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SBJ/March 26 - April 1, 2001/Facilities
Published March 26, 2001
Big 12 pays $12 each
The Big 12 Conference, which paid $50,000 to use Kemper Arena and Municipal Auditorium in Kansas City for its men's and women's tournaments in the first three years of the conference's existence, now pays just $12 for each of the sites. But Kansas City leaders still expect to make $250,000 from the tourneys this year. The cut rate is part of Kansas City's campaign to keep the events after they return from Dallas in 2003 and 2004. The tourneys will be played in Kansas City in 2005, but no sites have been chosen for later years. The tournaments will remain in Kansas City for next year.
Arena owners seek protection
The owners of Firstar Center in Cincinnati filed for bankruptcy protection while attempting to find new ownership for the 16,000-seat arena. An affiliate of Provident Bank, the center's largest creditor, has offered to buy the venue for $31 million. But because the center's owner, Cincinnati Entertainment Associates, owes $40 million, CEA officials decided to file for Chapter 11 bankruptcy protection while attempting to restructure the debt and find a new owner. The filing won't affect the operations of the center, which is home to the International Hockey League's Cincinnati Cyclones and International Basketball League's Cincinnati Stuff.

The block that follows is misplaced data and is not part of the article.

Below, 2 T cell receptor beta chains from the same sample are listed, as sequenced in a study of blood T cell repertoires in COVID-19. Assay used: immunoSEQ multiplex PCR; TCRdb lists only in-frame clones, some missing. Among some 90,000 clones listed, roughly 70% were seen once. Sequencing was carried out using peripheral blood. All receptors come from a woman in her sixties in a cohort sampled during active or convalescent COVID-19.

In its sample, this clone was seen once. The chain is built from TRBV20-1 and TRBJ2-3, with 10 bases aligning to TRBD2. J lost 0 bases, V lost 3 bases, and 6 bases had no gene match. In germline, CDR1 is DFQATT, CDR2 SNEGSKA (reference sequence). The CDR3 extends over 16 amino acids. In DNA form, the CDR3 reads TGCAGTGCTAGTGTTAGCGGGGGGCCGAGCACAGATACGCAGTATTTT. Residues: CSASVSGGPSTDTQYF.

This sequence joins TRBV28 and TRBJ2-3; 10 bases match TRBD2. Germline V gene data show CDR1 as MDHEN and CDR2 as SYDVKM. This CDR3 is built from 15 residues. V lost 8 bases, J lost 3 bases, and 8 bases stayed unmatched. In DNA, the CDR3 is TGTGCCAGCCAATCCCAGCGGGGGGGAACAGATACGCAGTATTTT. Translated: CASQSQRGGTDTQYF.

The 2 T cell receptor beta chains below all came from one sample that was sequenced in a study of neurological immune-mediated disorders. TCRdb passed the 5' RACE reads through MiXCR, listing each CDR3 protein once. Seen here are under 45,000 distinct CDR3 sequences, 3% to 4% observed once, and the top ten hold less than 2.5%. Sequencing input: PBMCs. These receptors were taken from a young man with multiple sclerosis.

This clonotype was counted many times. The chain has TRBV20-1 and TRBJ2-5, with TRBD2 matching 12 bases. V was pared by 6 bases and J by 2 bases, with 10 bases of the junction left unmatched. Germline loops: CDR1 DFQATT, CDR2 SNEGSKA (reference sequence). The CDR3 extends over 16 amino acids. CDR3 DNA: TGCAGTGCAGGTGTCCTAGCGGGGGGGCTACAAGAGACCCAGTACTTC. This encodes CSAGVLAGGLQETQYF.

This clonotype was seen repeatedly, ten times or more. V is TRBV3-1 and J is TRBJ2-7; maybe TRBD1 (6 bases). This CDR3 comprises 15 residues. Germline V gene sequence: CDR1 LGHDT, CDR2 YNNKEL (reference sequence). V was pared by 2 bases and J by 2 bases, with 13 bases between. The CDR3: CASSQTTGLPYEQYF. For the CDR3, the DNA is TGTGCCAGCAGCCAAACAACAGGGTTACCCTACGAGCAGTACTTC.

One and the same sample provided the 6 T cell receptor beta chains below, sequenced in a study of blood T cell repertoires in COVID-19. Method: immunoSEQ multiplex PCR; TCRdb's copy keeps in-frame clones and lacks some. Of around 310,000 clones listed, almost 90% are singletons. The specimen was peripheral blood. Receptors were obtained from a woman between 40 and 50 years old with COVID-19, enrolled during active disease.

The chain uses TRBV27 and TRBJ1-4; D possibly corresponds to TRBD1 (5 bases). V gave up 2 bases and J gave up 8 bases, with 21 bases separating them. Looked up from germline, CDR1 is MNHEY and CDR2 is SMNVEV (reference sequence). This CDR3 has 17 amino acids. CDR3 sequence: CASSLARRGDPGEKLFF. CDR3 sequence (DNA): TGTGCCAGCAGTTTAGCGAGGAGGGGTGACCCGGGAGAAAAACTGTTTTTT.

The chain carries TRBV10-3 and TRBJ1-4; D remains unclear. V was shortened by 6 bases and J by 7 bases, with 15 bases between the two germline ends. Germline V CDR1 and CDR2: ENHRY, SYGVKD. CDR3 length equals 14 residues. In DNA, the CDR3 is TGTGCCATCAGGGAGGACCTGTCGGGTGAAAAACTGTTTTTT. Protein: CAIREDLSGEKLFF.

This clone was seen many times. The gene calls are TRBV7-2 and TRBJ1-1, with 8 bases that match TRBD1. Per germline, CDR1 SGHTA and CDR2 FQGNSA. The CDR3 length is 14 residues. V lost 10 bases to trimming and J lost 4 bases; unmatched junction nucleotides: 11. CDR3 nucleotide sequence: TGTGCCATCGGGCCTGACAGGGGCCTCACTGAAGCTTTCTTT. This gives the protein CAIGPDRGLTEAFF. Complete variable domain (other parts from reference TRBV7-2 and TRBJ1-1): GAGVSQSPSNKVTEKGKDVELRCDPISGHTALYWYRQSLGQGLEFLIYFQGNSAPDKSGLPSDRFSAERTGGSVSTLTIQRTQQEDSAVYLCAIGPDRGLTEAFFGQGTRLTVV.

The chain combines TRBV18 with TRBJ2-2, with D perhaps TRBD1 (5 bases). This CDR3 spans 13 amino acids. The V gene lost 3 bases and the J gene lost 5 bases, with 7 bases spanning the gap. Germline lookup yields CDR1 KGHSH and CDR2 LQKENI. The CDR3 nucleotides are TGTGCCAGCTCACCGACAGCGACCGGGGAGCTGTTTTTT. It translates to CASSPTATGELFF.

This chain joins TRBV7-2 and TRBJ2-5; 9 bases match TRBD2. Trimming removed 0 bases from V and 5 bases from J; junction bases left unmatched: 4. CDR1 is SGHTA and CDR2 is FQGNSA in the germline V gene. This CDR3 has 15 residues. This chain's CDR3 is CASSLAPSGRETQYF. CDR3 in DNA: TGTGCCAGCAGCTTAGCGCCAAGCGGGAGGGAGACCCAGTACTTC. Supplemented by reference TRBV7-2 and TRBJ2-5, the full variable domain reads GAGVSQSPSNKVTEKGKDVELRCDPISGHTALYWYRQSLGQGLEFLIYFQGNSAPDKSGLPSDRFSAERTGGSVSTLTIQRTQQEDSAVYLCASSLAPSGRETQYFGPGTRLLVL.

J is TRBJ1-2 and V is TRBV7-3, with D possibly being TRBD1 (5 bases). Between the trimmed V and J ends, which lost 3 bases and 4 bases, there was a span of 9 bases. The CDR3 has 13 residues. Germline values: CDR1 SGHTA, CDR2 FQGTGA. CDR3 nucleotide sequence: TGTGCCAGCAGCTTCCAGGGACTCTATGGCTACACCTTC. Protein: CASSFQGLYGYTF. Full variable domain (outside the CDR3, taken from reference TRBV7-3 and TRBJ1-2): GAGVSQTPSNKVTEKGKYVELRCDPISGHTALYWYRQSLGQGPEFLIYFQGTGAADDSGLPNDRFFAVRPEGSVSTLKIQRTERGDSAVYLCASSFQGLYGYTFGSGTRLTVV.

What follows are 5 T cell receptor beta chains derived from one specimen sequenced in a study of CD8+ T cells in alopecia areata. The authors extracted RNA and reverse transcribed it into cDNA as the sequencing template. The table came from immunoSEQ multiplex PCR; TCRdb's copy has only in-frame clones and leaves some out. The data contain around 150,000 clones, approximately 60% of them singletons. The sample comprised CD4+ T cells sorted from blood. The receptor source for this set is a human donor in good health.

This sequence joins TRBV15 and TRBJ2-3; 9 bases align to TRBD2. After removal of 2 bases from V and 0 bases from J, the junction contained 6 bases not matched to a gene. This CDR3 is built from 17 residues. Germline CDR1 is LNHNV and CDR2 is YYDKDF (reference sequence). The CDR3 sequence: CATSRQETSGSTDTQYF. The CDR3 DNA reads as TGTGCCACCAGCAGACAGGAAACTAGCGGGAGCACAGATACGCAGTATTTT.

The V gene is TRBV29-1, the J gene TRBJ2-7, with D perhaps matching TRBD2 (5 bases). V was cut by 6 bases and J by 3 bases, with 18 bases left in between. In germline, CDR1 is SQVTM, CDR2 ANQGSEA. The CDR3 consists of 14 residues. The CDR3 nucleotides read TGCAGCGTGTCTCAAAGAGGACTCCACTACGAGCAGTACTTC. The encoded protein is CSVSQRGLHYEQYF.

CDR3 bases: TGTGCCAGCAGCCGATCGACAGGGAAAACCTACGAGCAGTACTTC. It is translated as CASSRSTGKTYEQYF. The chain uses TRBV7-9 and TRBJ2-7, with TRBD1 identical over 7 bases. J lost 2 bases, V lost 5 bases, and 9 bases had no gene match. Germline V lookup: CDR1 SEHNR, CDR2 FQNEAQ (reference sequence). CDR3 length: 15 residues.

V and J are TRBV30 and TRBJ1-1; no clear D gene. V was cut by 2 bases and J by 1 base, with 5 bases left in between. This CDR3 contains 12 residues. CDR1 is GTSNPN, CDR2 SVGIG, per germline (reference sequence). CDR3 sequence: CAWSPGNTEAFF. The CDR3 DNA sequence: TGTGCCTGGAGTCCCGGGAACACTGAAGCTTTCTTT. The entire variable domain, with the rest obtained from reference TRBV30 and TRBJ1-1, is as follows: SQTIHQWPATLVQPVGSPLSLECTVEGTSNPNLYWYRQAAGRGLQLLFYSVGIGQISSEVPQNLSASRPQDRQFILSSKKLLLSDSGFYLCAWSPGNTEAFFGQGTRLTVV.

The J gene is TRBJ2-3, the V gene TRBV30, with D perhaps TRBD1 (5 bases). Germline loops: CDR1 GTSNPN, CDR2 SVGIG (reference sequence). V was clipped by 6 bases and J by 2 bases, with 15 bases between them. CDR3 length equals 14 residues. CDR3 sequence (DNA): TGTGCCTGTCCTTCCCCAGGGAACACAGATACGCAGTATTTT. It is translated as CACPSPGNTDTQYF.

Miami officials OK site
Miami city commissioners voted in favor of the Florida Marlins' using 20 acres on the northern bank of the Miami River for their planned $385 million stadium. Marlins executives said they are happy with the choice, although the location is one that team executives repeatedly called unacceptable until recently. The first choice of team executives did not garner the necessary public support for the project to proceed at that site.
Twin Cities' town meetings
The Metropolitan Sports Facilities Commission in Minnesota kicked off a series of town meetings aimed at getting resident input on stadium options for the Minnesota Twins and Vikings. The sessions were requested by Gov. Jesse Ventura. The teams are seeking to move from their shared Metrodome home to new stadiums.
Illinois project at standstill
Construction has stopped on a minor league baseball stadium near St. Louis because of difficulty completing a financing package. Collinsville (Ill.) Convention Authority officials said they do not know when construction will resume on the Gateway Grizzlies' planned stadium. Grizzlies officials said they will continue to work with the city to finance a $6 million, 4,500-seat stadium. The team has been forced to look at an alternative site for the 2001 season while the project is on hold.